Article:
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To ask the Secretary of State for Justice, how many prisoners are serving custodial sentences in open prisons, broken down by the most serious offence for which they were imprisoned, in the most recent period for which figures are available.
The below table provides the number of prisoners serving both determinate and indeterminate sentences currently residing in open prisons, by offence group.
Prisoners serving a custodial sentence in open prisons by offence group, as at 30 September 2014, England and Wales
Violence against the person
Theft and handling
Fraud and forgery
Offence not recorded
This information does not include:
Category D prisoners held in non predominant function open prisons
Category D prisoners held in open sites that are part of multi-site establishments performing different functions
Category D prisoners held in small (under 50 place) open units at predominant function closed prisons
These figures have been drawn from administrative IT systems which, as with any large scale recording system, are subject to possible errors with data entry and processing.
There are two means by which indeterminate sentenced prisoners (ISPs – both those serving life and indeterminate sentences for public protection (IPPs)) – are considered for transfer to open conditions. The principal means is by way of a positive recommendation from the independent Parole Board, which falls to officials either to accept or reject on behalf of the Secretary of State, under agreed delegated authority and in accordance with policy agreed by the Secretary of State. However, ISPs may also apply to progress to open conditions without a positive recommendation from the Parole Board being sought, where they can show exceptional progress in reducing their risk. Each application is determined on its merits under agreed delegated authority by officials in the Offender Management and Public Protection Group in the Ministry of Justice.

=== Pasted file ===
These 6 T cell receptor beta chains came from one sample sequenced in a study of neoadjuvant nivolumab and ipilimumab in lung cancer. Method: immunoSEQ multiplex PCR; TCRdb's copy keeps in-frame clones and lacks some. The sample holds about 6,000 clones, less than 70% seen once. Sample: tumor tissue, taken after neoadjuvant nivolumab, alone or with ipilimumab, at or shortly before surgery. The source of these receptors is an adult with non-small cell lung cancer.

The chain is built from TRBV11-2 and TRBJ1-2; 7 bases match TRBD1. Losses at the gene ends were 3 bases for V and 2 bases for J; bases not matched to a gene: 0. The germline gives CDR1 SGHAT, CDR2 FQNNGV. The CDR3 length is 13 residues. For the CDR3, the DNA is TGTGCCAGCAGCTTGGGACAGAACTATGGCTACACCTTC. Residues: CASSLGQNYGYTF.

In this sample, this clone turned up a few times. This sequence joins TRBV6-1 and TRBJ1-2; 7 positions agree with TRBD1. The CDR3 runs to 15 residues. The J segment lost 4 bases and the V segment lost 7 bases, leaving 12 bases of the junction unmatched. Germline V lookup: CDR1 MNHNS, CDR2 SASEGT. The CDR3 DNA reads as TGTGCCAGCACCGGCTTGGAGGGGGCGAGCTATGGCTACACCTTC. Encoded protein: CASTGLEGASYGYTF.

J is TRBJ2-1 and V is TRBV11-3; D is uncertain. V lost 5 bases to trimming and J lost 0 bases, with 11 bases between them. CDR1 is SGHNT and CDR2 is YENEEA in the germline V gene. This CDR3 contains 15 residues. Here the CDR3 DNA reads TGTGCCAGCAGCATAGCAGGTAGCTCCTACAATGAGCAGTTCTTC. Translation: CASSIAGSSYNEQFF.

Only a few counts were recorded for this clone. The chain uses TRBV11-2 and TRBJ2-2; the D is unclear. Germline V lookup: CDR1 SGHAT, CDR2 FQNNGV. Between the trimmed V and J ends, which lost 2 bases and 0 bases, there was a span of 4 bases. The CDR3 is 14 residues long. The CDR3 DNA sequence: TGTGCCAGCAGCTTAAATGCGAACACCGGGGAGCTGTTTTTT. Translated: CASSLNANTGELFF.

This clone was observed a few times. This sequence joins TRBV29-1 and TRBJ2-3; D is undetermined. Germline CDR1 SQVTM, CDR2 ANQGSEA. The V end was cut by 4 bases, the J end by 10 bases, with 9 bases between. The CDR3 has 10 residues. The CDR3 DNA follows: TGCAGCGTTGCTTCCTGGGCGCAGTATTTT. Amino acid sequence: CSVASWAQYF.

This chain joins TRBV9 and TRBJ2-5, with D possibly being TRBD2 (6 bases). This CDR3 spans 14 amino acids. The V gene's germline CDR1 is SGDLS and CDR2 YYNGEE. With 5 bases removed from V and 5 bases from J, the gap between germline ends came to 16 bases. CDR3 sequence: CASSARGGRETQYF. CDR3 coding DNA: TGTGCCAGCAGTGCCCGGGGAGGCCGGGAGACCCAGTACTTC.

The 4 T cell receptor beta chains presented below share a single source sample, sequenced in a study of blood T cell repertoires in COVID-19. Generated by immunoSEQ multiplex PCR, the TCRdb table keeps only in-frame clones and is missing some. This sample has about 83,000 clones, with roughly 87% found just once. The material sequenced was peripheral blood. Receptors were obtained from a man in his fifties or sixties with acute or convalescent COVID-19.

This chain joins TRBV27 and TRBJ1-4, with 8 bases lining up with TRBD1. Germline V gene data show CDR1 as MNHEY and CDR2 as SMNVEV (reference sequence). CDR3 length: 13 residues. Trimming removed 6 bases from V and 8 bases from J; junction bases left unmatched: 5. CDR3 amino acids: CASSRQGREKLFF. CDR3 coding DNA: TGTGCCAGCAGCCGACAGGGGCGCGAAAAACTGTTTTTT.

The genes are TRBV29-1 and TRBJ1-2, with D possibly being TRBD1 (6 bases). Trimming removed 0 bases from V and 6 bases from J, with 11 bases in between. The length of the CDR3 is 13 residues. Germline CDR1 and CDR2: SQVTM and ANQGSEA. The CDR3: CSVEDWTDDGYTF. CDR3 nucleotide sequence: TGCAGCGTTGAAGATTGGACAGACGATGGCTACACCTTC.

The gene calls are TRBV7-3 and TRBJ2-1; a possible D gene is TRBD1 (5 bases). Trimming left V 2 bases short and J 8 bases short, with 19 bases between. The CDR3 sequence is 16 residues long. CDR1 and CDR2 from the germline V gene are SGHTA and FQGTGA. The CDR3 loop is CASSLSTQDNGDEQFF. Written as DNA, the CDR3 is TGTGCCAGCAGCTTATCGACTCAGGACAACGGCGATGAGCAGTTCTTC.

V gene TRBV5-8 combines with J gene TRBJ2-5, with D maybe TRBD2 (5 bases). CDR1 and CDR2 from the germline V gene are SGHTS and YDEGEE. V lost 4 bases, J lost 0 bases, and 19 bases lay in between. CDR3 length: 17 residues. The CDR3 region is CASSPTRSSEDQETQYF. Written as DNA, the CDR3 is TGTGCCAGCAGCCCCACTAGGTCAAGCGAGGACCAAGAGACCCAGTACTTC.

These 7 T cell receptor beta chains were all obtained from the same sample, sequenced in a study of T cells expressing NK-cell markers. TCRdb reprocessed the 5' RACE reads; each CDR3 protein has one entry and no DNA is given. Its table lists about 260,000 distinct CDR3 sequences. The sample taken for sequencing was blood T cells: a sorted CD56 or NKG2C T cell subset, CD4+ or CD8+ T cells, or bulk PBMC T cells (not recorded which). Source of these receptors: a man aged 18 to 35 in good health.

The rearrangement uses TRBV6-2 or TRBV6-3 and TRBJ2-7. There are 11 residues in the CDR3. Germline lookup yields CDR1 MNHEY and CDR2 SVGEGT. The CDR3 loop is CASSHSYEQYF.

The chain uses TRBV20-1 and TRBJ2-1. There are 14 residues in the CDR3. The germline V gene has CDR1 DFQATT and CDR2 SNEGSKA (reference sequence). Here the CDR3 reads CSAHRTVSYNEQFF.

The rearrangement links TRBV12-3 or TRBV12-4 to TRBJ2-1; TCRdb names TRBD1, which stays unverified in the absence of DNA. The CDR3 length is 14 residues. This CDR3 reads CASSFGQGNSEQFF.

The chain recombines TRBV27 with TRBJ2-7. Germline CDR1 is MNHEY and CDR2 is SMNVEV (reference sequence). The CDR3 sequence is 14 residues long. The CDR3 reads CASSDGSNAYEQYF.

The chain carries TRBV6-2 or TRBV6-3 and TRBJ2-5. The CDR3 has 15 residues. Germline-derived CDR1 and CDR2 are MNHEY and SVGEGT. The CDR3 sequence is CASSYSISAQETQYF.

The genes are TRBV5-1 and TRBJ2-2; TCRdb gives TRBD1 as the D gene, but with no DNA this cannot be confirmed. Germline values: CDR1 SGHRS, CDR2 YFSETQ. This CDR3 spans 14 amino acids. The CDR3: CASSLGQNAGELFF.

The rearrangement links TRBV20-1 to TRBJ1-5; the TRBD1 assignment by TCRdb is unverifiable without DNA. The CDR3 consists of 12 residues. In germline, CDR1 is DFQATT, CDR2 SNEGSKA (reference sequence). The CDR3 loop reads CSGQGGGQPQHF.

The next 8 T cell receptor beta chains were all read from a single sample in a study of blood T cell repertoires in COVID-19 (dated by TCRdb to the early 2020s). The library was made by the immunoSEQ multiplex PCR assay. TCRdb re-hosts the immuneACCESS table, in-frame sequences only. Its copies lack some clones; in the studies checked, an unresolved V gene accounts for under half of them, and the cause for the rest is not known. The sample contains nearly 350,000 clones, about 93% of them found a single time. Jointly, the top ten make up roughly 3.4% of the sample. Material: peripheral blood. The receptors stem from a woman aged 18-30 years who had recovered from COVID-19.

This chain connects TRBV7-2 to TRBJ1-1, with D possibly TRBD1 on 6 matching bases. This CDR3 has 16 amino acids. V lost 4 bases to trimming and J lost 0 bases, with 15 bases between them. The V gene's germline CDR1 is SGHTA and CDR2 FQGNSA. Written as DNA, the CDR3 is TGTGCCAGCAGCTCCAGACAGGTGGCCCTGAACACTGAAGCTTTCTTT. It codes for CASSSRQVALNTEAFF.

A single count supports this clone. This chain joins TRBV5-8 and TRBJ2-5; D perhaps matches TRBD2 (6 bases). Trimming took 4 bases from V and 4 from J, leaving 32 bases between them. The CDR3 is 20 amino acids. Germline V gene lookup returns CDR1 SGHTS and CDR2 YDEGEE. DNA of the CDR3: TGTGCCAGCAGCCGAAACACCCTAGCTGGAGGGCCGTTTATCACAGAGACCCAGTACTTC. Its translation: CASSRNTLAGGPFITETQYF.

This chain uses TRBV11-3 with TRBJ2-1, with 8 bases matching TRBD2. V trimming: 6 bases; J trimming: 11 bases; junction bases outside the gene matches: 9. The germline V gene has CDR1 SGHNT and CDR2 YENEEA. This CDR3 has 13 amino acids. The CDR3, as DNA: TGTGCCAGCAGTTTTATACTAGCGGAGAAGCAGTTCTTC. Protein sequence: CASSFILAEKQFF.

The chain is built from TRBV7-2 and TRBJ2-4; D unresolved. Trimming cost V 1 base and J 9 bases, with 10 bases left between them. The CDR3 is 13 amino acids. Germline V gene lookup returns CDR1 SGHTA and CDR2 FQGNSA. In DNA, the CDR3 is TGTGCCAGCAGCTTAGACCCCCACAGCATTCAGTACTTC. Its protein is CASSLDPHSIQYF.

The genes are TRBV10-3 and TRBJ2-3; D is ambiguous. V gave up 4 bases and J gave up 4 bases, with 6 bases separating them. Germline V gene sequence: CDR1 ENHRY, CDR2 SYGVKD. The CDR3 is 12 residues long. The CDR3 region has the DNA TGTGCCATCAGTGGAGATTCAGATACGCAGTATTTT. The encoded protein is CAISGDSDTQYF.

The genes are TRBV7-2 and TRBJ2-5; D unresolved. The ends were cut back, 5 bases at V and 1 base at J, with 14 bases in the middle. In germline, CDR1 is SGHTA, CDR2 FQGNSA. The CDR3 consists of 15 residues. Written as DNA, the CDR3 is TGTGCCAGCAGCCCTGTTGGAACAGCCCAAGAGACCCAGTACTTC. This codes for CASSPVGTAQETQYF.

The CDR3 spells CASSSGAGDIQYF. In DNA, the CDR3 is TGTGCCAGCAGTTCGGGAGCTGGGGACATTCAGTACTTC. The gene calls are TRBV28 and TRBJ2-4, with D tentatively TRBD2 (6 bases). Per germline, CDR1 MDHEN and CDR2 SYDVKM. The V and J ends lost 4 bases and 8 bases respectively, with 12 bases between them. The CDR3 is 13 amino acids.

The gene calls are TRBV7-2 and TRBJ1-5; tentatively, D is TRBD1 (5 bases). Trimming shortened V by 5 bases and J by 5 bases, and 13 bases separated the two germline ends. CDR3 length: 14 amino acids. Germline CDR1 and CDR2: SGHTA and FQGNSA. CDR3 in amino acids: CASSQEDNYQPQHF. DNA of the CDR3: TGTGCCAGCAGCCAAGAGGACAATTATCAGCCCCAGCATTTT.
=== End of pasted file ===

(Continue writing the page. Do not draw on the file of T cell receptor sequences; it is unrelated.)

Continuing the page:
Determinate sentenced prisoners are assessed for their suitability for open conditions by experienced prison staff with relevant input from offender managers and other professionals within the prison. The assessment will consider the extent to which the prisoner has reduced identified risks and any intelligence or other information that provides evidence of the prisoner’s trustworthiness for conditions of very low security. Determinate sentence prisoners should not generally be moved to open prison if they have more than two years to serve to their earliest release date, unless assessment of a prisoner’s individual risks and needs support earlier categorisation to open conditions. Such cases must have the reasons for their categorisation fully documented and confirmed in writing by the Governing Governor.
All those located in open conditions have been rigorously risk assessed and their risks have been deemed manageable in open conditions.
The public have understandable concerns about the failure of a small minority of prisoners to return from temporary release from open prison. Keeping the public safe is our priority and we will not allow the actions of these offenders to undermine public confidence in the prison system. The number of temporary release failures remains very low; less that one failure in every 1,000 temporary releases and about five in every 100,000 temporary releases involving alleged offending, but we take each and every incident seriously. The Government has already ordered immediate changes to tighten up the system as a matter of urgency. Prisoners are now no longer eligible for transfer to open conditions if they have previously absconded from open prisons, or if they have failed to return or reoffended whilst released on temporary licence, unless there are exceptional circumstances.